April 2nd 2021 In the last few weeks we have detailed the irresponsible behavior of those opposed to animal research during the pandemic and the hypocrisy of their rhetoric now that vaccines have received Emergency Use Authorization—thanks to over a decade of animal research as well as in safety and efficacy testing. We also wrote about how recent media coverage … Continue reading #Evergreen: Fair partners in dialogue: Starting assumptions matter and they should be spelled out
March 31, 2021 Allyson J. Bennett, PhD and Jeremy D. Bailoo, PhD Pets directly benefit from animals in testing, research, and teaching veterinary medicine. In fact, pet medicine is big business, projected to reach $12 billion by 2022. In the US alone, 67% of households reportedly have pets. Data from the 2019-20 pet owners survey … Continue reading Should animal testing be used to produce safe medicines for other animals?
March 11, 2021, Allyson J. Bennett, PhD Recent media coverage of Catholic leaders’ endorsement of COVID vaccines provides an interesting model for thinking about public information and decisions concerning the use of nonhuman animals in research and testing for medical products and treatments. First, the situation illustrates why accurate information and understanding of how medicines … Continue reading Connecting action to consequence: Should those opposed to animal research and testing follow the Catholics’ model?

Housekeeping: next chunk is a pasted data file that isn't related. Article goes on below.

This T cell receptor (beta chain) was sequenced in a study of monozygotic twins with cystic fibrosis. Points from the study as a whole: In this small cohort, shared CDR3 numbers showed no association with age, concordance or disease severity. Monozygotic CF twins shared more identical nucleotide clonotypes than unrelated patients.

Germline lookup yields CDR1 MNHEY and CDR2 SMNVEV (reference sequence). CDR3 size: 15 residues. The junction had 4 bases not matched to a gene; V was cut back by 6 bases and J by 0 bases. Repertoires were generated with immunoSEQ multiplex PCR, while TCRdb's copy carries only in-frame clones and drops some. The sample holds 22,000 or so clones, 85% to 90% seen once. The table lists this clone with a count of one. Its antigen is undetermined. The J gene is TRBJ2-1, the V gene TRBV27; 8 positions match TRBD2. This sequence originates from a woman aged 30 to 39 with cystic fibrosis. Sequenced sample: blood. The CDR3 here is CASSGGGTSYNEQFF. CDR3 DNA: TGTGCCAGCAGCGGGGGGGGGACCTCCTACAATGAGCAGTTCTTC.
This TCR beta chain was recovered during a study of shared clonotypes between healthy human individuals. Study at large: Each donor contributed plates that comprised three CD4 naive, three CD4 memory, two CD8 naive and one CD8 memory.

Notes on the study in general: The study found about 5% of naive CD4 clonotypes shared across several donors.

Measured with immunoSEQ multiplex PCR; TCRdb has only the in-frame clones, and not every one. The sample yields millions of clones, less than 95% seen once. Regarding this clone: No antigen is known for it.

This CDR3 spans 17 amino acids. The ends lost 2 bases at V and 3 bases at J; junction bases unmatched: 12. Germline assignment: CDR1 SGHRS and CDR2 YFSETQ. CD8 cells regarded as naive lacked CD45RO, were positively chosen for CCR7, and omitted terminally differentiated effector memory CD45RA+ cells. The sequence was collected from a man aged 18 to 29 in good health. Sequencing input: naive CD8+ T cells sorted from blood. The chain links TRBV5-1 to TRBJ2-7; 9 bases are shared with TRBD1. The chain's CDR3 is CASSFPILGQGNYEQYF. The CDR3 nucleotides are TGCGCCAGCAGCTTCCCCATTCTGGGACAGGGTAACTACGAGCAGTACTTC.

February 4th 2020 Despite nationalistic tendencies and international bias being ever present on the political scene, they have no place in science or scientific discourse. Science works best with fewer/no borders because it embodies objectivity (based on evidence rather than perceptions). Therefore, social and other media bias against the quality of science and the animal … Continue reading International Bias: Enough is Enough
January 7th 2020 Juan Carlos Marvizon, Ph.D. David Geffen School of Medicine at UCLA, VA Greater Los Angeles The buzz is everywhere when animal research is mentioned: experiments in animals are outdated because computer models and other modern techniques are replacing them. For example, you may have heard statements like these: “Researchers have developed a … Continue reading Computer models are not replacing animal research, and probably never will
I find it surprising how often the words pain and suffering are used interchangeably, as it often happens when discussing issues of animal welfare. The concept of suffering has profound implications when applied to both humans and animals, so we should examine carefully what it entails philosophically and scientifically. Let’s consider pain first. When studying … Continue reading The difference between pain and suffering
A recent article in the Atlantic, “How Brain Scientists Forgot That Brains Have Owners” is making headlines. The journalist claims that in an article published in early February, titled “Neuroscience Needs Behavior: Correcting Reductionist Bias”, fancy new technologies have led the field of neuroscience astray. The original scientific publication does draw attention to an area … Continue reading Understanding the animal, not just its parts
My recent article “Not just intelligence: Why humans deserve to be treated better than animals” elicited many thoughtful comments and plenty of debate, both on this blog and in Reddit. In this new post I have compiled some new thoughts that came up during the debate. To view the full discussion, please follow the hyperlinks. … Continue reading More thoughts on animal suffering